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Boris Johnson and Leo Varadkar outside Government Buildings in 2019

British Government is 'all take and take some more' in NI Protocol debacle - Tánaiste

Varadkar said the UK’s threats to disapply parts of the Protocol are creating an “atmosphere of distrust”.

THE BRITISH GOVERNMENT is “all take” in its approach to resolving disagreements over the Northern Ireland Protocol, the Tánaiste has said.

Tánaiste Leo Varadkar described that the UK’s threats to disapply parts of the Protocol agreed with the European Union are creating an “atmosphere of distrust”.

Speaking on RTÉ Radio One’s Today with Claire Byrne, the Tánaiste said he thinks that the British Government “expressing a willingness to breach international law and to breach a treaty” at the same time as helping Ukraine fight Russia has caused “puzzlement in European capitals”.

“I think anyone would acknowledge that the decision to impose Brexit on Northern Ireland and Scotland against their will has caused more people in Scotland and Northern Ireland to question whether they’re better off in the union,” he said.

“I think if we now had a situation whereby the British government in London tried to disapply the Protocol against the wishes of the Northern Ireland Assembly, against the wishes of the majority of people in Northern Ireland, that would cause more and more people to ask themselves in Northern Ireland whether this government actually looks out for our interests.”

The Northern Ireland Protocol has been a sticking point in post-Brexit debates and hung over the recent Stormont election, which saw the DUP reassert its stance that the Protocol is untenable.

The Protocol, agreed as part of the agreement between the EU and UK as the latter withdrew from the bloc, means that goods can continue to flow between the Republic of Ireland and Northern Ireland in line with the Good Friday Agreement.

Instead, checks are carried out between Northern Ireland and Great Britain on trade across the Irish Sea.

Unionists argue that the arrangement is isolating Northern Ireland from Britain and the British government has threatened to override parts of the deal.

Speaking this morning, Varadkar said the UK risks losing trust in any future negotiations.

“We negotiated a withdrawal agreement with the British government including a Protocol and they’re now proposing to disapply part of that unilaterally, and that does create an atmosphere of distrust,” the Tánaiste said.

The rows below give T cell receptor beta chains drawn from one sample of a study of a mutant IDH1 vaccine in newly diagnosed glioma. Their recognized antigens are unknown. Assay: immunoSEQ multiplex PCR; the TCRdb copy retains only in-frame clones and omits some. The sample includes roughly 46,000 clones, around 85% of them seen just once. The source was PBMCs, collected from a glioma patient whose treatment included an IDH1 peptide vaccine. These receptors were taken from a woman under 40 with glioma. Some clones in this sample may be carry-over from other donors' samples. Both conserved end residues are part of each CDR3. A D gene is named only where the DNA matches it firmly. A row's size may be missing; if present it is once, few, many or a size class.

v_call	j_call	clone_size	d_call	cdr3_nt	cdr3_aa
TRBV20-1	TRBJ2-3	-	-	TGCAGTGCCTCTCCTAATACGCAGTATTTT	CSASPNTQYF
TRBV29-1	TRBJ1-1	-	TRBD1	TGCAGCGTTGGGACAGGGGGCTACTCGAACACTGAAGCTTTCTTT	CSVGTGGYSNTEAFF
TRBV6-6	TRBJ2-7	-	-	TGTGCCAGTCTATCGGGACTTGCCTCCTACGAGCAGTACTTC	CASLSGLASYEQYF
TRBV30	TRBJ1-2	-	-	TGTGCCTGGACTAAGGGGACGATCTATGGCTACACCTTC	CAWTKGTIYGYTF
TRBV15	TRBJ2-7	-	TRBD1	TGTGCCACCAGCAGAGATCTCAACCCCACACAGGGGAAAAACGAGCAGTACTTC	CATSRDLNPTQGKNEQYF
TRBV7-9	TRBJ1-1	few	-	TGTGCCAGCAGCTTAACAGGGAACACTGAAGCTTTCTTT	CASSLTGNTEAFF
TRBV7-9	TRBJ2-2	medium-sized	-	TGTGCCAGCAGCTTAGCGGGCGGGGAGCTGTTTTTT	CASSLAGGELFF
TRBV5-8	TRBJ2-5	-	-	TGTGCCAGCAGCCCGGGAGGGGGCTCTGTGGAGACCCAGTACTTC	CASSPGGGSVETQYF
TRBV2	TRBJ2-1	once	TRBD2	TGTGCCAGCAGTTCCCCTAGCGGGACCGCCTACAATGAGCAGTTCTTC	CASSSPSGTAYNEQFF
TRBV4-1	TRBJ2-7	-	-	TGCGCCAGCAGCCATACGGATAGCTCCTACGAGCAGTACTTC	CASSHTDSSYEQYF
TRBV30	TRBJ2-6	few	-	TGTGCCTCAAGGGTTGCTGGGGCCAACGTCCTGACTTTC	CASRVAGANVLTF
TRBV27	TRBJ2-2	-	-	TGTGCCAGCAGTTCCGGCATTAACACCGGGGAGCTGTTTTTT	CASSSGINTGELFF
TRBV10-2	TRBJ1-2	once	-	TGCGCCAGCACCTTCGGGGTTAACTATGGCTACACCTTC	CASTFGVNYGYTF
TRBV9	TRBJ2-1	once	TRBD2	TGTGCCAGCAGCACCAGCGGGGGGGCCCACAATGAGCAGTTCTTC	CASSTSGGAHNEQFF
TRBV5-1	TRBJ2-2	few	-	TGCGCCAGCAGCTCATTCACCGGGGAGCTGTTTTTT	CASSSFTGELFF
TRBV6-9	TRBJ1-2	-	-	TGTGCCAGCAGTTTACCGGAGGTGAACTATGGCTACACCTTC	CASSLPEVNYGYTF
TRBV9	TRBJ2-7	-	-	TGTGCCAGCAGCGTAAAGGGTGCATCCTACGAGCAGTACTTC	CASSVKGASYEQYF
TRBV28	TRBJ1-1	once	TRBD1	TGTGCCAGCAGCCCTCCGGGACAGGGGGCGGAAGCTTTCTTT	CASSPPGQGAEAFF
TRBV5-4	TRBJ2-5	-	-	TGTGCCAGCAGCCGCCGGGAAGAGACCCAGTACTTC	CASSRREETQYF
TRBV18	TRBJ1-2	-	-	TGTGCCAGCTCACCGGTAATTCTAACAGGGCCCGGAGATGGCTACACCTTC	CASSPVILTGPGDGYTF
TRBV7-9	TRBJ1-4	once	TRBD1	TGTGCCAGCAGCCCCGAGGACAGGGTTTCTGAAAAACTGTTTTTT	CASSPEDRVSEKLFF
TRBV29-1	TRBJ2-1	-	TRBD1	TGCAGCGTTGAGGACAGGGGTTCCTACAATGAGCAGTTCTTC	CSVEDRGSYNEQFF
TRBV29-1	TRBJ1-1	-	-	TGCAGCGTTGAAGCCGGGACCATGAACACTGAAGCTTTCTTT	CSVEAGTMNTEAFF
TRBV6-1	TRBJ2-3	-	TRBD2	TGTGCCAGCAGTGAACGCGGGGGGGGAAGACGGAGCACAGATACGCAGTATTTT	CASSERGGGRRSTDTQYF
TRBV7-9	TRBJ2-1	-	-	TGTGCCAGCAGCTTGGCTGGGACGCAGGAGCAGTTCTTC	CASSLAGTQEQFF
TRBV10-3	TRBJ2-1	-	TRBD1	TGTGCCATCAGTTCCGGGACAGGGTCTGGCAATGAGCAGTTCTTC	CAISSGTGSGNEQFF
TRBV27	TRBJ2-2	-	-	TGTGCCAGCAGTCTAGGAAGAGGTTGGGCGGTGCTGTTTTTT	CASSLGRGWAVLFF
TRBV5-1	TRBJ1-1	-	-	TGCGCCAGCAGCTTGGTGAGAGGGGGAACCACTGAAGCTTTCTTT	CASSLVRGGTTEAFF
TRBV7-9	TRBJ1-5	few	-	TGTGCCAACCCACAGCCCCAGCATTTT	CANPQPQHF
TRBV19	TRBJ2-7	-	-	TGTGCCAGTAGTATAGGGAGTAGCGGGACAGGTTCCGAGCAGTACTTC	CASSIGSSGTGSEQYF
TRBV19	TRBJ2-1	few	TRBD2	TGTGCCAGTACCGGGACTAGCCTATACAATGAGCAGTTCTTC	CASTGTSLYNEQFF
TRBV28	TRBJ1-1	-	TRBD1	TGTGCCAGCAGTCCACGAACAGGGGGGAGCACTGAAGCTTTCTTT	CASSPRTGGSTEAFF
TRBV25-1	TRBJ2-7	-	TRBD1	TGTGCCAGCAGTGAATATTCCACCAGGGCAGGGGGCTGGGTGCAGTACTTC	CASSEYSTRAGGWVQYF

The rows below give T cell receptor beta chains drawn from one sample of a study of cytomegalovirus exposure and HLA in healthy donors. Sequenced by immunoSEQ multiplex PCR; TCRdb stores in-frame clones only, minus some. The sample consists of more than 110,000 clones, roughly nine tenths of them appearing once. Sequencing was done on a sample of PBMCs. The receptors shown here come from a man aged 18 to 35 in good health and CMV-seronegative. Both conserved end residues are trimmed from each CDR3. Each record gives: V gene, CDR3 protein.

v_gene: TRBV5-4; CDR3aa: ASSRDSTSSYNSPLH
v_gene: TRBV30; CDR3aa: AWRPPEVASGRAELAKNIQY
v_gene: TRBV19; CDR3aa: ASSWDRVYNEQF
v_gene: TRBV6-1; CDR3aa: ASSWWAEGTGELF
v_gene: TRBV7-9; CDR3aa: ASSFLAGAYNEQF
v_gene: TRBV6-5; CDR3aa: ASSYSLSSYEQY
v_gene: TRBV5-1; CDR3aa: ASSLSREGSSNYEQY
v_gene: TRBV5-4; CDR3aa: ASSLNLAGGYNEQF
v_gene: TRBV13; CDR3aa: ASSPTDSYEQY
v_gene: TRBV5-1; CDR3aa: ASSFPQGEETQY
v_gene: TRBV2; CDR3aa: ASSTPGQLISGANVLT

“If we agree anything with them, how will we know that they will honour that agreement? And if we make any concessions, how will we know that we will get some concessions back in return?

That’s usually how negotiation works. It requires a bit of give and take. But it seems that when it comes to this British government anyway, it’s all take and then they try and take some more.

“And that’s not a good basis, unfortunately for negotiations to succeed or for a good relationship into the future.”

He said that a ‘trusted trader’ system in which goods are allowed to enter Northern Ireland from Britain without any checks if they are staying within the six counties is a possibility.

However, that would risk products entering the Republic, and therefore the EU, without going through the proper scrutiny.

Varadkar said he doubted whether Ulster farmers wanted international agricultural products coming into Northern Ireland that would compete with their own.

“Is this something that the Ulster Farmers’ Union actually wants? Is this is something that the DUP, for example, actually wants?” Varadkar asked.

“Could this be another repeat of the Brexit moment where people in Northern Ireland who supported Brexit maybe didn’t fully understand what the consequences were? I would have thought that if it is the case that those kinds of products are brought into Northern Ireland by a trusted trader system, never mind not going south, would Ulster farmers and consumers not have a difficulty with that?”

The Tánaiste said Ireland is open to discussing changes to the Protocol but that barriers on the island would be a “red line”.

“The whole point of the Protocol is to make sure that there aren’t checks north and south. Any modification, any reform of the Protocol we can discuss, but not one that would involve the single market for Ireland being different because what it does is it makes sure there’s no border between north and south,” he said.

“If you had modifications to the protocol that undermined the fundamental point of the protocol, that would be that wouldn’t be acceptable.”

The Tánaiste said he believes UK Prime Minister Boris Johnson was being “expedient” in agreeing to the Protocol.

“I think he was being expedient. He had an election coming up. He wanted to win it and that meant getting a Brexit deal,” Varadkar said.

As the deal was negotiated with the EU, Johnson “went to an election and told the British people that he had an oven-ready Brexit deal and the people of Britain voted for that”.

“Now, it seems they want to depart from it.” 

He said that the EU is unlikely to impose sanctions unless the British government moves first.

“The European Union, we are the grown-ups in the room when it comes to all of this,” Varadkar said.

“We’re not going to impose sanctions or impose adverse consequences on Britain just because they’ve made a threat about something they might do.

“This wouldn’t be my call, of course, this would be a call for the European Commission, but I can’t see the European Commission responding to a mere threat with sanctions or actions,” he said.

“I think the British government would actually have to do something to merit that and hopefully we won’t come to that point. There’s plenty of space for negotiations over the next couple of weeks or months.”

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